That is an added headache for some of China's biggest tech groups, which are already facing an array of curbs on other core businesses. Fines were recently imposed on financial technology operators, including Ant Group, Alibaba's financial arm, and Tencent, as the government worried that they had become too powerful and created systemic risks.
The crackdown appears to have direct backing from President Xi Jinping. He told lawmakers in March to build a balanced public education system that satisfied people's needs.
Xi's government has been struggling to arrest the falling birthrate even after scrapping the one-child policy in 2016. Beijing said last month it will support couples who want to have a third child, but many parents say the high cost of living and an intensely competitive society are the main deterrents to having more kids.
Before the announcement of the new rules on private tutoring, Beijing last month published regulations aimed at preventing profit-making in compulsory education and curbing what it deems excessive tutoring.
Stricter rules will impact operators' revenue and investors appetite, and may lead to faster consolidation in the industry, FitchRatings said in a June 17 report.
Some parents think it is unfair to blame operators, instead condemning China's high-pressure education system, which generates demand for extra classes. "I want my daughter to take classes in summer as preparation before she begins her secondary education in autumn," said Gong Ru, mother of a 12-year-old in Shanghai. "It will not be easy for her."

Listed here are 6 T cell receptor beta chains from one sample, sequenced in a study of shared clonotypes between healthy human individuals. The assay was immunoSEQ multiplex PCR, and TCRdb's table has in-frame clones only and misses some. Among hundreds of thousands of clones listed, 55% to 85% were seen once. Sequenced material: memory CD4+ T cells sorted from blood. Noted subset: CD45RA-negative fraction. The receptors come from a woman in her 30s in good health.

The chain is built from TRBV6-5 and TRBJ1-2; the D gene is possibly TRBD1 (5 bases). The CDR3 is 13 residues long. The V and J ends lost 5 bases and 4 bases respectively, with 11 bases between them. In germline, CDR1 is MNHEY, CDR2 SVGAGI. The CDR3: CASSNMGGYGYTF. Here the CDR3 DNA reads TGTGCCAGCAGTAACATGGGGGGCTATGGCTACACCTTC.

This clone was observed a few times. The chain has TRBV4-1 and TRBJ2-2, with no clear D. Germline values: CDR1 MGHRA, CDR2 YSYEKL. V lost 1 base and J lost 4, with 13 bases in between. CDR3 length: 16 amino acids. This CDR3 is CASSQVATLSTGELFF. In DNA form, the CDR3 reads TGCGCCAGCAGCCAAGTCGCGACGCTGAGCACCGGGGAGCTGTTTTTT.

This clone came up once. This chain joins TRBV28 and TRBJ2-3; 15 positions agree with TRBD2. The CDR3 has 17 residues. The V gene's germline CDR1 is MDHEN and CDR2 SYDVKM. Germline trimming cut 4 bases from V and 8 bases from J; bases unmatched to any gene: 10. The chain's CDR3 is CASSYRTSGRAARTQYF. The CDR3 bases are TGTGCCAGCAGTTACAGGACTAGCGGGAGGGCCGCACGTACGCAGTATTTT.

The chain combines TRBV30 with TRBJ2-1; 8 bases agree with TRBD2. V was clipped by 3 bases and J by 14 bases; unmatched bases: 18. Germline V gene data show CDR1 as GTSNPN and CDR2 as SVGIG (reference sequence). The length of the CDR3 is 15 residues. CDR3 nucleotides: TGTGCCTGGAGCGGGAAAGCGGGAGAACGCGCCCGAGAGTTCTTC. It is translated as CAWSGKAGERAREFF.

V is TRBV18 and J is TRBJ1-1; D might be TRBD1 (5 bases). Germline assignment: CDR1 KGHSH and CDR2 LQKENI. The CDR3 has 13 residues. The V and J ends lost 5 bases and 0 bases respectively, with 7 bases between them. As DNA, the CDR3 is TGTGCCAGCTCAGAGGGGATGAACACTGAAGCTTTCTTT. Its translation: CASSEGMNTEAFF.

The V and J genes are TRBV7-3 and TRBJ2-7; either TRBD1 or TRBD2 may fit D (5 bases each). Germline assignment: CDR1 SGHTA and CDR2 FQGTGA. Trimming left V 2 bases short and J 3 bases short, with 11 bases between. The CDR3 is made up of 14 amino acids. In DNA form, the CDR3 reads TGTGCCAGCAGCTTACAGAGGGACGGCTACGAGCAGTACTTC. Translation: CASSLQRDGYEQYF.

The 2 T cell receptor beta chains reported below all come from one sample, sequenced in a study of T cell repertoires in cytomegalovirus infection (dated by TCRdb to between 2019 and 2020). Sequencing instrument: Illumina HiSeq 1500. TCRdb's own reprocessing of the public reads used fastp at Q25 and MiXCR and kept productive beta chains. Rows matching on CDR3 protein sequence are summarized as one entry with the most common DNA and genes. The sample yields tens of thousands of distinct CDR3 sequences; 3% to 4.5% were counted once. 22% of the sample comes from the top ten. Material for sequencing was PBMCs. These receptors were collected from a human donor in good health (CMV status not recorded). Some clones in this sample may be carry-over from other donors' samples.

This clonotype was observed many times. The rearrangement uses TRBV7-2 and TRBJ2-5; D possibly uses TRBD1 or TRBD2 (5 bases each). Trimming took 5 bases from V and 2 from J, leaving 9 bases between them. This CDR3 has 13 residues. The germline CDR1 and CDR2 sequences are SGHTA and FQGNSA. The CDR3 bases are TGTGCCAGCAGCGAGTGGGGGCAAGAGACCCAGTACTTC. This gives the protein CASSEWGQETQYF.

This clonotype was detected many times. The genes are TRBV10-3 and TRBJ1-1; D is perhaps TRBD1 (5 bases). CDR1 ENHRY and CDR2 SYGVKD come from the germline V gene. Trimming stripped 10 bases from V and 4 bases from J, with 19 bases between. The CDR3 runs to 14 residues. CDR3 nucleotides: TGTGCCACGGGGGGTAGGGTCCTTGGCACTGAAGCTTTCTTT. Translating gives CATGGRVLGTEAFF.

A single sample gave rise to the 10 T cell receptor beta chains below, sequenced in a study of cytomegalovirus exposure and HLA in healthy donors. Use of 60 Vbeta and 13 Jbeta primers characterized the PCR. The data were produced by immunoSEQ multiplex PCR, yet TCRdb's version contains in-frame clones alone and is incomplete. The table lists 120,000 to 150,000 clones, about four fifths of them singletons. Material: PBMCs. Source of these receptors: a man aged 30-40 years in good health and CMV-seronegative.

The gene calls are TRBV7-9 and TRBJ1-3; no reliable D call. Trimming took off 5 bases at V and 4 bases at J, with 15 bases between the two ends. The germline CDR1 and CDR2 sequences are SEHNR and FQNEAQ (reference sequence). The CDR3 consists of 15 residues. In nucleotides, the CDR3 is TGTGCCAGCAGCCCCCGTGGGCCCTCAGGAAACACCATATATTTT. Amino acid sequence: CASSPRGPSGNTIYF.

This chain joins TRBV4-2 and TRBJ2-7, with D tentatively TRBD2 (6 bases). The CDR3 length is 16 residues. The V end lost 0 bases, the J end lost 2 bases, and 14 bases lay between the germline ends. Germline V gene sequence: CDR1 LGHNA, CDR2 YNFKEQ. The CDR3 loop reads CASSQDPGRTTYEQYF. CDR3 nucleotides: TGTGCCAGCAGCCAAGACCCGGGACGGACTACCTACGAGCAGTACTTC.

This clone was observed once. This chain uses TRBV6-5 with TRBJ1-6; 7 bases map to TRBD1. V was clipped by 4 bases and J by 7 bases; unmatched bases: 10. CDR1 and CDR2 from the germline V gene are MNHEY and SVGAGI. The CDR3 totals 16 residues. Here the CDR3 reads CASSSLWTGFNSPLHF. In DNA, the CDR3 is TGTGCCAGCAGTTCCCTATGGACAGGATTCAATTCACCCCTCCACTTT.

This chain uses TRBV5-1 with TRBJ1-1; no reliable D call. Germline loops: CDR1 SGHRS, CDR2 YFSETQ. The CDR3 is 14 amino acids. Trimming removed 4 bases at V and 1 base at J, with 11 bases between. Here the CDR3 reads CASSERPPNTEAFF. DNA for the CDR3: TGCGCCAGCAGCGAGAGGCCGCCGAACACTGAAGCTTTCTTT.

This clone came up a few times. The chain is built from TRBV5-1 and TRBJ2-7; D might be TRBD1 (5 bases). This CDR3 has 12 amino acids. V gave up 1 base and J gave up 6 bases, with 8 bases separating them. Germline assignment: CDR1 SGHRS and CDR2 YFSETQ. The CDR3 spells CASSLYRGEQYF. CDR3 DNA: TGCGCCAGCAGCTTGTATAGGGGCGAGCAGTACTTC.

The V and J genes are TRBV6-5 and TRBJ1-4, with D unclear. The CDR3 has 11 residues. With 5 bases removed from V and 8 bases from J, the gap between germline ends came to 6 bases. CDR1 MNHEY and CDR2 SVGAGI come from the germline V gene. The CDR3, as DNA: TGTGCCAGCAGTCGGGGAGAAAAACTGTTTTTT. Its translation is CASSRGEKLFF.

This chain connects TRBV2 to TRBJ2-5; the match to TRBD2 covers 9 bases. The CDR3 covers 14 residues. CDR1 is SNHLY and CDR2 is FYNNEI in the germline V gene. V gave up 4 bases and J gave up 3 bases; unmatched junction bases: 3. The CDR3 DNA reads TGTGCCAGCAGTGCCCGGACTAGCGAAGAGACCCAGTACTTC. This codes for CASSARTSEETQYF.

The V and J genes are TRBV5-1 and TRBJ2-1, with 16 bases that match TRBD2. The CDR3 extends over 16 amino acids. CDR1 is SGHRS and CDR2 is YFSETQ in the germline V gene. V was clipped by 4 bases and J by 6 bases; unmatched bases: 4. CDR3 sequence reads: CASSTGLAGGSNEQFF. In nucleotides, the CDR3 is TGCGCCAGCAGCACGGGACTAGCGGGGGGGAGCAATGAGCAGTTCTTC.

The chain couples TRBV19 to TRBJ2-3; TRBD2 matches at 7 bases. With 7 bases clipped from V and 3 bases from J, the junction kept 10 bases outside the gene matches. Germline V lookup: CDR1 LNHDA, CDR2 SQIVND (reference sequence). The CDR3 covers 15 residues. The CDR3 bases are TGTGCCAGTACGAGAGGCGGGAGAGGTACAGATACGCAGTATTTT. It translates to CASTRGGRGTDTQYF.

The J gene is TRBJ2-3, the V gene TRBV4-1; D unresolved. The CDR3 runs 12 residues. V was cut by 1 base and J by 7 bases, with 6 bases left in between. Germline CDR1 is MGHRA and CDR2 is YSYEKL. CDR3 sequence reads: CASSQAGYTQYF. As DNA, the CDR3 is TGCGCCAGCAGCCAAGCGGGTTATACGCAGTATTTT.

Others are grateful for the wide range of affordable online and offline education options. Ni Tao and his wife enrolled their 5-year-old son in online math lessons "for fun" to ride out the pandemic last year. "Since the enrollment is massive, whether it is online or in-person, edtech players effectively bring the price per tutor down by leveraging on the economies of scale," said Ni.
A recent China Education Daily's report revealed that 92% of around 4,000 parents surveyed have enrolled their children in extracurricular lessons, with more than half of them spending at least 10,000 yuan annually.
Parents like Ni said that if the crackdown is enforced strictly, it may lead operators to raise prices to comply with stricter governance rules, forcing private tutors to go underground because of the overwhelming demand.
Not all operators will be hurt by the new rules. Operators that provide diversified products focusing on higher education and vocational training may gain. Citi Research retained its "buy" rating on New Oriental Education & Tech Group in a Jun 11 note, citing a strong brand portfolio that includes English and other foreign language training, as well as overseas test preparation.
But for most of the companies in the sector, the curbs are providing an unwanted and potentially expensive lesson in Beijing's new priorities for tech. "For fintech, read edtech, except that edtech is perhaps even more critical to China's future," said GlobalData's Bicknell. "China wants its edtech firms to flourish, but it also wants them to toe the party line."